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GCN : March and April 2016
IS THIS THE YEAR when software-defined anything (SDx) becomes the tem- plate for federal agency IT security? It’s been knocking at the door for a while, and the spending outlook for government IT in President Barack Obama’s recent bud- get proposals could finally be the opening it needs. The White House has called for increasing cy- bersecurity spending by 35 percent — to $19 billion — and proposed a $3.1 billion revolving fund to upgrade legacy IT throughout the government. Venting his frustration and no doubt that of many others in the administra- tion and Congress, Obama talked about ancient Cobol software running on Social Security systems, archaic IRS systems and other old, broken machines and soft- ware at federal agencies. It’s not a new story. Agency IT managers will readily tell you about the problems they have trying to maintain legacy technol- ogy and how that sucks up funds and manpower. They say they have too little time to focus on what their jobs should really be about, which is deliver- ing better services to their users. Security is just one item among many they must address, but it’s become a much more urgent one after a year that saw major breaches at the Office of Personnel Management and elsewhere. That point was driven home again this year when the IRS revealed that hackers had succeeded in using stolen Social Secu- rity numbers to generate personal identification numbers used by taxpayers to electronically file and pay taxes. The revolving IT Modern- ization Fund in the White House budget proposal would pay for projects that would be prioritized based on the extent to which they lower the overall security risk of federal IT systems. The savings achieved by shifting to more cost-effec- tive and scalable platforms would be recycled back into the fund. Cost-effectiveness and scalability are among the main advantages that proponents put forward for SDx architectures, along with agility in responding to threats. As those threats become more targeted, sophisticated and numer- ous, protecting networks becomes more difficult. With IT staff overwhelmed by the legacy systems they have to keep running, orga- nizations face much greater risk of damage from those attacks. By simplifying infrastruc- ture management with the software overlay that software-defined network- ing brings, IT and security managers get a much bet- ter way of identifying when they are being attacked and a faster and more focused way of responding. The future will only bring more security chal- lenges for government as the Internet of Things in- troduces thousands of new avenues that attackers will try to use to penetrate net- works. The trick will lie in securing networks without limiting the IoT’s facility. One approach that won’t work is throwing the solu- tion du jour at the prob- lem, which has been the traditional answer. Bolting on more point-to-point, single-purpose devices won’t scale fast enough to deal with vulnerabilities and will be too costly. Those devices are also proving to be more vulner- able than people thought, with Cisco joining Juniper and Fortinet on the list of manufacturers whose advanced firewalls appar- ently suffer from potential software problems. Right now, the only vi- able solution in this brave new world of security seems to be some kind of software-defined approach. It’s not a silver bullet by any means, it must be part of an overall security strat- egy, and it must provide for the kind of subtleties and granularity needed to weed out modern threats. If — and in an election year, it’s a big if — Obama’s budget proposal makes headway in Congress, SDx could prove to be the best way to tackle the security problems that otherwise threaten to overwhelm the government. • Could SDx be the new model for IT security? BY BRIAN ROBINSON CYBEREYE Cost-effectiveness and scalability are among the main advantages that proponents put forward for SDx architectures. 10 GCN MARCH/APRIL 2016 • GCN.COM 0416gcn_010.indd 10 2/29/16 9:28 AM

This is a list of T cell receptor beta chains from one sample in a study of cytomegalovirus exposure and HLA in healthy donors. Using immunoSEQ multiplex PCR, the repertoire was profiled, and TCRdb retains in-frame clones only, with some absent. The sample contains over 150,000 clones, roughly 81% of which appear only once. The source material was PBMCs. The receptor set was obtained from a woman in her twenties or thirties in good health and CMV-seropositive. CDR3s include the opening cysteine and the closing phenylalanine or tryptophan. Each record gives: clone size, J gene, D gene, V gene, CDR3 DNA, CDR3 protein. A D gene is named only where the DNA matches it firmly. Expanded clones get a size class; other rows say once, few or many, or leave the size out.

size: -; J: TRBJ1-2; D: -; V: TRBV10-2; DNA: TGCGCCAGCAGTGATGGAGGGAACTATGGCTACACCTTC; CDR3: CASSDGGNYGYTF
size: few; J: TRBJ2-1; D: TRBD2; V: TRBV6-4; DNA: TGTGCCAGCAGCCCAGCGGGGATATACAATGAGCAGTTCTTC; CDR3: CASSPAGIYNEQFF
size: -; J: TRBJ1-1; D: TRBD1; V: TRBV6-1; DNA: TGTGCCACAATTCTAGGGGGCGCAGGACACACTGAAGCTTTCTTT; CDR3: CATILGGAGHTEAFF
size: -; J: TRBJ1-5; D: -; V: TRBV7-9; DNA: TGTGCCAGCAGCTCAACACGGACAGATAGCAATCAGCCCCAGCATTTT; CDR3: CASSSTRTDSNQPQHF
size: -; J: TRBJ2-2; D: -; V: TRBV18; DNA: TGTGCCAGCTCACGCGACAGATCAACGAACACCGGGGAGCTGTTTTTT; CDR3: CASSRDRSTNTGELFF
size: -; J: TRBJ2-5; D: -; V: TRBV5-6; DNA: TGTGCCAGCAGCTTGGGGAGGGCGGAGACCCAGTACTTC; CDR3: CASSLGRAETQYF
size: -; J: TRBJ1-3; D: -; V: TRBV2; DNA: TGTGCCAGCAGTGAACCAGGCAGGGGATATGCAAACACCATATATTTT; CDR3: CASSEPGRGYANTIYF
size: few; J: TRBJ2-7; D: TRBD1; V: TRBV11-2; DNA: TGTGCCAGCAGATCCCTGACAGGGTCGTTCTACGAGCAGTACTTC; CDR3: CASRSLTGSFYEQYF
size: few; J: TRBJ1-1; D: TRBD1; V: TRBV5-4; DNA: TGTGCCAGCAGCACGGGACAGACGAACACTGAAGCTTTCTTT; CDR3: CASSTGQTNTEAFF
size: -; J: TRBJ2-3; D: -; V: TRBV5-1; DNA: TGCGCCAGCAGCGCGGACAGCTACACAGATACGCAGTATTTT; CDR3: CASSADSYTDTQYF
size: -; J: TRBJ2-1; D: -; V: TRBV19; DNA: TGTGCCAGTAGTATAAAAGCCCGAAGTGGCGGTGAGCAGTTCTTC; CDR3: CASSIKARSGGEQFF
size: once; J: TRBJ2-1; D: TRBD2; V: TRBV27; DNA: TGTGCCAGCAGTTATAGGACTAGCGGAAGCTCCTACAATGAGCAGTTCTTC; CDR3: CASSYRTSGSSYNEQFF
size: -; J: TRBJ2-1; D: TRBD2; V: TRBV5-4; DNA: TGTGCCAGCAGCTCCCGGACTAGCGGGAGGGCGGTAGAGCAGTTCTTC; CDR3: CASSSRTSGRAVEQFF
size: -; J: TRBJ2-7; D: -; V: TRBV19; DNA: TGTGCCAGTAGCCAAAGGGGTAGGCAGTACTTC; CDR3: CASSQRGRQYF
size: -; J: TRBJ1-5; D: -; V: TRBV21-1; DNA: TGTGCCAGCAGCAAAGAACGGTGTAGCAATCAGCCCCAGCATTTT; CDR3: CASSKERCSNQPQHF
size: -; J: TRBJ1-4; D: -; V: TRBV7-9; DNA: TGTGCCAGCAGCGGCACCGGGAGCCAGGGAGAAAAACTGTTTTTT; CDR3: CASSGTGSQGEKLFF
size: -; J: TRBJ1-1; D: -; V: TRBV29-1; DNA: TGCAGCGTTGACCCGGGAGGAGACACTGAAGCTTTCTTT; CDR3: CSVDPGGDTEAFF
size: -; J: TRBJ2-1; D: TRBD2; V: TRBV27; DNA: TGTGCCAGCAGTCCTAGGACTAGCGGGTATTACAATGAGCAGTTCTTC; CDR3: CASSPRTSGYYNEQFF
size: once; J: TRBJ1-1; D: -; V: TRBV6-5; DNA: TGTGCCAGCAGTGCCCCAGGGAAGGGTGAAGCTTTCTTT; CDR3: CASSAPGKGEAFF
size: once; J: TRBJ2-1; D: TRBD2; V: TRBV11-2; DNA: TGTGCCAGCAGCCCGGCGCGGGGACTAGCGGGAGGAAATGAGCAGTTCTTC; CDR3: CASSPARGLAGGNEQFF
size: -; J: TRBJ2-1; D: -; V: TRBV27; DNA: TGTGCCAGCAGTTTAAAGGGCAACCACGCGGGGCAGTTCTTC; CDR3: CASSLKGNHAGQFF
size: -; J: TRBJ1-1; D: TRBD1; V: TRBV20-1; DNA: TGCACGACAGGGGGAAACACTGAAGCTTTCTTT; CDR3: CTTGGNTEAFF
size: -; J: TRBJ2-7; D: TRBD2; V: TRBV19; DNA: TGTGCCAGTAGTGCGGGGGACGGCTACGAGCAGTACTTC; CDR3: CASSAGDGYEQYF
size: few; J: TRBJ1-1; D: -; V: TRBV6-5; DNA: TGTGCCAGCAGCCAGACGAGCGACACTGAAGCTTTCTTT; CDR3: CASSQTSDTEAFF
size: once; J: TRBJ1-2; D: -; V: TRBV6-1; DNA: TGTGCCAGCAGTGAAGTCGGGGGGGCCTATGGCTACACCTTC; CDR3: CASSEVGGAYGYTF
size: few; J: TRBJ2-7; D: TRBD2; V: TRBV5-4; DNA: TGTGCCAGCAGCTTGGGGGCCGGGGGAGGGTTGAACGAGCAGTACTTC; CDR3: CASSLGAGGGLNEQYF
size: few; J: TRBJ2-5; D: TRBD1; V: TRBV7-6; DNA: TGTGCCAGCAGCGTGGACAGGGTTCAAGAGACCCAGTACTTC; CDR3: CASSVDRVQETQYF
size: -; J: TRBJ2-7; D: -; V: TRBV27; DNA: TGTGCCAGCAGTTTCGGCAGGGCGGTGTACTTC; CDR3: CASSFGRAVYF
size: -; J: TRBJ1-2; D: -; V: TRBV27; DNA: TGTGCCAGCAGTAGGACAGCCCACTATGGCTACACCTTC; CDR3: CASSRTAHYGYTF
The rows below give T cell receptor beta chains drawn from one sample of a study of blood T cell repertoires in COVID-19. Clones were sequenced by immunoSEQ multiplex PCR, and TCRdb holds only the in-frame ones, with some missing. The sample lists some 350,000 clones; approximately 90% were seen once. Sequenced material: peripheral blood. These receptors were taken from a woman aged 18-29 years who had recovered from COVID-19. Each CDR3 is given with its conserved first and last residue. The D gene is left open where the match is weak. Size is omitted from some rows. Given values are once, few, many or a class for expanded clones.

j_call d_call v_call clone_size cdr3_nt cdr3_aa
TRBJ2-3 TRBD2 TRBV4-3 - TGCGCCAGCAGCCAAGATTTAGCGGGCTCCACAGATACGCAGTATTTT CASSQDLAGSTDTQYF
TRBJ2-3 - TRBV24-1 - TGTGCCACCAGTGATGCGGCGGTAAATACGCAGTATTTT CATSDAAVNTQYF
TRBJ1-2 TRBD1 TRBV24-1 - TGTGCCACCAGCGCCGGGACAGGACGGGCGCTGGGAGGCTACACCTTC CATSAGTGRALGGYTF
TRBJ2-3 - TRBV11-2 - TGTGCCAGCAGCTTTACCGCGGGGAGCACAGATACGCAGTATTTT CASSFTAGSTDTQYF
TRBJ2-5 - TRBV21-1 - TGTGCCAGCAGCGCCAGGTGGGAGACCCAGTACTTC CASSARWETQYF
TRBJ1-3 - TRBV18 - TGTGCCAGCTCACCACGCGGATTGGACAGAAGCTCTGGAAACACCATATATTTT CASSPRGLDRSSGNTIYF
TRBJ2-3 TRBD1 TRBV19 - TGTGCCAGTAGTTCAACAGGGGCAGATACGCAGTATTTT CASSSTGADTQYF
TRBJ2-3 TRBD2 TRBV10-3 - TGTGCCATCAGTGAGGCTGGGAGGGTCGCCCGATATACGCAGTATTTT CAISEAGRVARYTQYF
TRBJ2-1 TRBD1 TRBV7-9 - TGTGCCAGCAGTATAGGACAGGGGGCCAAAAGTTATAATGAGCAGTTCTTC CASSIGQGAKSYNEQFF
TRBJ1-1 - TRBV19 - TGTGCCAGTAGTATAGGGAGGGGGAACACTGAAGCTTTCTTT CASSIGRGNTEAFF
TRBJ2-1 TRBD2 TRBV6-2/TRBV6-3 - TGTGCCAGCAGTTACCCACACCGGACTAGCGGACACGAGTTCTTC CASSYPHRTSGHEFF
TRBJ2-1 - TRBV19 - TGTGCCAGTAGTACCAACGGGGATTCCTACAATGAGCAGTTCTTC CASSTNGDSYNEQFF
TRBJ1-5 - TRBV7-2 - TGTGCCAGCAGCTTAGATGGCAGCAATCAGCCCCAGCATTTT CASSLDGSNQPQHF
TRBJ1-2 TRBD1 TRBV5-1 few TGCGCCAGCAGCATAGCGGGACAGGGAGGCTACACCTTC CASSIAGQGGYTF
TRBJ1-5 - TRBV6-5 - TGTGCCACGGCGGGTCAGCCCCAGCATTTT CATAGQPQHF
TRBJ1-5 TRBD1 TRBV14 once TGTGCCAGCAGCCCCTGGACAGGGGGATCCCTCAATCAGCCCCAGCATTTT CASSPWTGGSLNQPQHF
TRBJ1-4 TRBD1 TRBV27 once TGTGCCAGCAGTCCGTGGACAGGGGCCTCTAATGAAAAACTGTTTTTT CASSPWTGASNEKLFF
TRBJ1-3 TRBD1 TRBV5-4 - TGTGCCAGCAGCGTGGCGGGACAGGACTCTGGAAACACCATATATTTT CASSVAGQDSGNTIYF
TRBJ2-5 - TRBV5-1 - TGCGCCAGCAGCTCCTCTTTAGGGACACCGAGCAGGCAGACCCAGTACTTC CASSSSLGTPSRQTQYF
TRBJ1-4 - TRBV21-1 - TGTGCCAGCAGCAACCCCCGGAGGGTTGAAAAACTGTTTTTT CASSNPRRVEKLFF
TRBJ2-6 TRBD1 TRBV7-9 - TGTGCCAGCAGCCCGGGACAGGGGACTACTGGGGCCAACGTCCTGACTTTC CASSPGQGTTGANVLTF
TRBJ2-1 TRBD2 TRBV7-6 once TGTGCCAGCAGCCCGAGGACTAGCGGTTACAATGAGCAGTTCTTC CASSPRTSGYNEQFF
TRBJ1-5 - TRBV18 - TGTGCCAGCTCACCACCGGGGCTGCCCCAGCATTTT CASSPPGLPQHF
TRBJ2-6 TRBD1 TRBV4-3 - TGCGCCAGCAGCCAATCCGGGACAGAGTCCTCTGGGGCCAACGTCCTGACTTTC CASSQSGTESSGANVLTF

January and February 2016